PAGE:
The IAPP has recently added to the Resource Center a series of four articles by Kuan Hon, Christopher Millard, Ian Walden and Julie Hornle of Queen Mary University of London. The articles cover topics including what personal data is regulated in cloud computing, who is responsible for it, jurisdiction concerns and exporting data outside the European Economic Area. Editor’s Note: Christopher Millard will take part in the preconference session The Privacy Pro's Field Guide to Contracting and Compliance in the Cloud at this year’s Global Privacy Summit. Register for the session online and receive a free copy of Millard’s book, Cloud Computing Law.
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BEHAVIORAL TARGETING

Researcher Identifies 212 Data Brokers; Fewer Than Half Allow Opt-Outs (January 31, 2014)

Journalist and author Julia Angwin recently sought to find the information commercial data brokers store about her, she reports on her blog. During her research, she discovered some of the data was incorrect—one broker asserting she was a single mother with no education—and decided to opt out. But less than half of the 212 data brokers Angwin identified offered opt-outs—there are no laws requiring they do so. In this post, Angwin provides two downloadable spreadsheets for users to both identify data brokers and then decipher which of them allow opt-outs. Editor's Note: Julia Angwin will give a keynote address at the IAPP Global Privacy Summit, March 5-7, in Washington, DC.
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SURVEILLANCE

Bernier: Gov’t Should Rein In Spying Powers (January 31, 2014)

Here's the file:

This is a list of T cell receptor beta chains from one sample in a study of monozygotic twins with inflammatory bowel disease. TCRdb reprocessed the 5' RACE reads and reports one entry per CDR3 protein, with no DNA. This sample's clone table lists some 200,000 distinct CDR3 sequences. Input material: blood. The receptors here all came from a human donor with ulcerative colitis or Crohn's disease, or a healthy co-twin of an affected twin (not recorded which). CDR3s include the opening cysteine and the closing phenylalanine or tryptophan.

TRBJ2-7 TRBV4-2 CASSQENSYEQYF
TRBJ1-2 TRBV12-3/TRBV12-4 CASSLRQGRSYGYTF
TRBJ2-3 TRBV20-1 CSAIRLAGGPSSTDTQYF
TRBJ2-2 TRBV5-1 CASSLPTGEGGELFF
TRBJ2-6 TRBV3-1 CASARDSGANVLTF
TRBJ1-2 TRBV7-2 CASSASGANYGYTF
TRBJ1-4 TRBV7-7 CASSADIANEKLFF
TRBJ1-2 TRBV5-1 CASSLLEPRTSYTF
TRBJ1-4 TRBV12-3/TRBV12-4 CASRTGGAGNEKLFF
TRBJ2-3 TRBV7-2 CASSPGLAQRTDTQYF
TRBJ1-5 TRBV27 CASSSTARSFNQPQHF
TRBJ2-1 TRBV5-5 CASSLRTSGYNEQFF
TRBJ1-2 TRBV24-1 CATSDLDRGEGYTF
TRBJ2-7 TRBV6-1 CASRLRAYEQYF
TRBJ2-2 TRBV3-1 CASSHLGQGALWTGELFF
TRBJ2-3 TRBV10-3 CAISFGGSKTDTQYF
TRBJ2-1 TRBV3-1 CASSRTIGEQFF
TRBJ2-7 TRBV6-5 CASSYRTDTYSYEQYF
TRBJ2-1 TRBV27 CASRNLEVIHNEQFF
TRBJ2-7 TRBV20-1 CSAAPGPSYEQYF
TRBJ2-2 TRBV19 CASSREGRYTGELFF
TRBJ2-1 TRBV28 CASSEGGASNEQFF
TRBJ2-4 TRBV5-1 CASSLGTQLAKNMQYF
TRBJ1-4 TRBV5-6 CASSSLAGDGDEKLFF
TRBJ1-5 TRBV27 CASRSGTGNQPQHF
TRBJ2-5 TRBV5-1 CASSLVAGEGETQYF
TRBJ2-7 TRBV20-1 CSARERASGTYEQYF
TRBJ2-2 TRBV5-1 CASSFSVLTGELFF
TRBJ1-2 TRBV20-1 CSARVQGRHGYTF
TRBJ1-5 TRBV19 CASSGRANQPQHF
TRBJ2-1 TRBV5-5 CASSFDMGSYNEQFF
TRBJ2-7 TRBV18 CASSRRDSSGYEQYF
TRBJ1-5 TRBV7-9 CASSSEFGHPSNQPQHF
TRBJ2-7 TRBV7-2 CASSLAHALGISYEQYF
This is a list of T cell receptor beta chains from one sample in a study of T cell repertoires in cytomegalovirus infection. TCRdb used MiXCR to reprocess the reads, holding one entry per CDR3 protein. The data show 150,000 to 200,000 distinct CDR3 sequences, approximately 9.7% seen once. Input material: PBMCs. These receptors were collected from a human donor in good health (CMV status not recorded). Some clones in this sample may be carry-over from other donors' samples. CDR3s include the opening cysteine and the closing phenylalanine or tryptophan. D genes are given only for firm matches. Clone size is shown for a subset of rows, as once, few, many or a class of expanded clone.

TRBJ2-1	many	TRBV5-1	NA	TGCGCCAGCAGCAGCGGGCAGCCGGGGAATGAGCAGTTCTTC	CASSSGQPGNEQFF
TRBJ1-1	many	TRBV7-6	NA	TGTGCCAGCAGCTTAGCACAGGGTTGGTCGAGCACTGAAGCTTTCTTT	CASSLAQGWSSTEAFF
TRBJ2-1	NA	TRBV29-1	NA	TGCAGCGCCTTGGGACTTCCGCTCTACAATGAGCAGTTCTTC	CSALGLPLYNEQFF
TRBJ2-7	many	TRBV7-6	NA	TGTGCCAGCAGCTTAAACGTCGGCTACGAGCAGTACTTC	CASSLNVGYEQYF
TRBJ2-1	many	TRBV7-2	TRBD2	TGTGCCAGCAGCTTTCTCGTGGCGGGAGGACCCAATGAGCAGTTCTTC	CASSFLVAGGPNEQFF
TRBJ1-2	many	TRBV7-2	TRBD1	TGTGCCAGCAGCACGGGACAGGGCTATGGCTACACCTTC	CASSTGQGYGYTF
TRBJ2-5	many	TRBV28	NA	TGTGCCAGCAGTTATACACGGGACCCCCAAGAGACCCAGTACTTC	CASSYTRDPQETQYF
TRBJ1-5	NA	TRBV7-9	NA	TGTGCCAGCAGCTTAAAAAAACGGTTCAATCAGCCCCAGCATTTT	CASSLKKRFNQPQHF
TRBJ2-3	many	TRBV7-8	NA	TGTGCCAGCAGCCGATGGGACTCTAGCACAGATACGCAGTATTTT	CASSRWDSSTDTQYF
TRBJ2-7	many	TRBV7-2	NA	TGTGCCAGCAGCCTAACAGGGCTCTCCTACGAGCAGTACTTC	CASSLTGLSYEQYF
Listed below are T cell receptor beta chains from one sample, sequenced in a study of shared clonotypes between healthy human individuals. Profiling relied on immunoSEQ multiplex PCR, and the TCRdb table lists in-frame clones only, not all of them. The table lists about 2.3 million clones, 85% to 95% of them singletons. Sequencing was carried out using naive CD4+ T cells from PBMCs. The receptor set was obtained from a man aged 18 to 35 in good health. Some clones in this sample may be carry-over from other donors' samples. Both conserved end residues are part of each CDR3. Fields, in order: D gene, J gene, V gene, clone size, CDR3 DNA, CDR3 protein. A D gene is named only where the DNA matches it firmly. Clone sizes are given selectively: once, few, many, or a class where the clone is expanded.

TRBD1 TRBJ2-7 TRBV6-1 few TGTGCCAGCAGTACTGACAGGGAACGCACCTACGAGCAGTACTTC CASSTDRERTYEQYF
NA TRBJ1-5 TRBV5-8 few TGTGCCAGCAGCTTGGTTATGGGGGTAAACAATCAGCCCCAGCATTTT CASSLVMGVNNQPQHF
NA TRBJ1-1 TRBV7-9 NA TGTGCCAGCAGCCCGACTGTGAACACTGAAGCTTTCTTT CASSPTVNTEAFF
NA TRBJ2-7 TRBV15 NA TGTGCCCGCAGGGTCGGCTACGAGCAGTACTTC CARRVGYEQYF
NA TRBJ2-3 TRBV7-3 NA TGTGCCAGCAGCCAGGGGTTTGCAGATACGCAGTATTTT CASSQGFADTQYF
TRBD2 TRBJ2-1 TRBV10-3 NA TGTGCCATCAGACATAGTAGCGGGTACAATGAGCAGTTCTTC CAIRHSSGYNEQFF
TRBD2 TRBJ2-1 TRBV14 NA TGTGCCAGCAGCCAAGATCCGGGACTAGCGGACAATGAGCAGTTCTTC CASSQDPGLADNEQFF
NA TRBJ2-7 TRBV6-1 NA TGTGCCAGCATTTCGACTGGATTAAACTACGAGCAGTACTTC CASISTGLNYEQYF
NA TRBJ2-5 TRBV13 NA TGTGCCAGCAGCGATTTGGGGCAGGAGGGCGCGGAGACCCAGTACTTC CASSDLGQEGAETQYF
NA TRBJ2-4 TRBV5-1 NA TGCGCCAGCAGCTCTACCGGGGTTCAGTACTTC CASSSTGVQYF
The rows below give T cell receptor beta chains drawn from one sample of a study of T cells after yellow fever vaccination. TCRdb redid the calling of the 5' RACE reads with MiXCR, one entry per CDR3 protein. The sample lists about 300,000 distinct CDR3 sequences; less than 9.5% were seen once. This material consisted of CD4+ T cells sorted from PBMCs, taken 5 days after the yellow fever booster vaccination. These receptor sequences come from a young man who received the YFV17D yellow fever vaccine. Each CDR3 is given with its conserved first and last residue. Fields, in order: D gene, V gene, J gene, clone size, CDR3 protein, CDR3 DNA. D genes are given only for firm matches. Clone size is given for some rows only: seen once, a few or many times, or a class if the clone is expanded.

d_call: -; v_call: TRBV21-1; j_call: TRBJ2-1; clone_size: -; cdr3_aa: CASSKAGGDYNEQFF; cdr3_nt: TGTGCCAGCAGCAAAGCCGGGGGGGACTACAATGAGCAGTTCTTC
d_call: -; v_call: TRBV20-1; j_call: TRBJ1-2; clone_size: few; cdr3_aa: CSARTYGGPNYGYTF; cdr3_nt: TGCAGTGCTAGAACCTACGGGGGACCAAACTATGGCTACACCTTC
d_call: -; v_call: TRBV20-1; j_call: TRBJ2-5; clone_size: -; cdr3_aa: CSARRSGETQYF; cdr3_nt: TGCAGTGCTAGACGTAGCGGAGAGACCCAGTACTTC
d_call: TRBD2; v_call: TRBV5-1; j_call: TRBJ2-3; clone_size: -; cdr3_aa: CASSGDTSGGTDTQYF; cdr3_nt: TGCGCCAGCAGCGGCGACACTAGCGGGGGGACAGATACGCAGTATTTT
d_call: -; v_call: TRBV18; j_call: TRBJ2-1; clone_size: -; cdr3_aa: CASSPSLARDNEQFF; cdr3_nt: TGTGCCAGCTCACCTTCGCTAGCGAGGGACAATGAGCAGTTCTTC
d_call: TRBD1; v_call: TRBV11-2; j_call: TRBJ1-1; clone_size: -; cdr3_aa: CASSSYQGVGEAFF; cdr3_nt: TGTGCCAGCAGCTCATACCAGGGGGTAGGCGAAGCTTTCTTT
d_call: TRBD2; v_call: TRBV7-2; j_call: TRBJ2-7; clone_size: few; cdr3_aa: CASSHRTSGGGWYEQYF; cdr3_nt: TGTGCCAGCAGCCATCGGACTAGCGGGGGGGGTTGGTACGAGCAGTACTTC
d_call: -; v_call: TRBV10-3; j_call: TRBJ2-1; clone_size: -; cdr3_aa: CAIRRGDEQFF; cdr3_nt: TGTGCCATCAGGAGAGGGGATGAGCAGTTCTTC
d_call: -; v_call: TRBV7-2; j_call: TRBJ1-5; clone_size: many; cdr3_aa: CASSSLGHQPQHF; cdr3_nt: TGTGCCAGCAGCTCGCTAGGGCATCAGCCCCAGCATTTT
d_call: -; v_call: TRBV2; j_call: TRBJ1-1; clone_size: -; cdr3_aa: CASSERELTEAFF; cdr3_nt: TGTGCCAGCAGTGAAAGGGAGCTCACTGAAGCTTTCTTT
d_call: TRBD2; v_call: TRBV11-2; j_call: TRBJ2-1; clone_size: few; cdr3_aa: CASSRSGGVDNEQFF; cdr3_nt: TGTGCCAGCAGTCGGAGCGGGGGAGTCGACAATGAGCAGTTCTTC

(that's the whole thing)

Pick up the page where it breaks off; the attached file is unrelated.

Interim Privacy Commissioner Chantal Bernier “is urging Ottawa to rein in surveillance powers of the country’s spy agencies by rewriting outdated laws to limit snooping powers online,” The Globe and Mail reports. Bernier’s report is being lauded by some privacy and security experts, but the “recommendations are nonbinding, leaving the issue in the hands of Stephen Harper’s government,” the report states, noting two cabinet ministers refused to comment and Communications Security Establishment Canada (CSEC) has said it is already “taking steps to better inform Canadians about our activities, including publishing new fact sheets on our website.” Bernier said her recommendations are “a call to action for greater transparency, to then have greater accountability.” In other surveillance-related news, Ontario Information and Privacy Commissioner Ann Cavoukian raised concerns about smartphone apps “that may be being exploited by spy agencies to access personal information,” and an Access to Information request from The Globe revealed CSEC “received nearly 300 requests for assistance from domestic security agencies over a four-year period—a degree of collaboration that is raising alarm bells for privacy advocates.”
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DATA SHARING

Banking and Border Data To Be Shared with U.S. (January 31, 2014)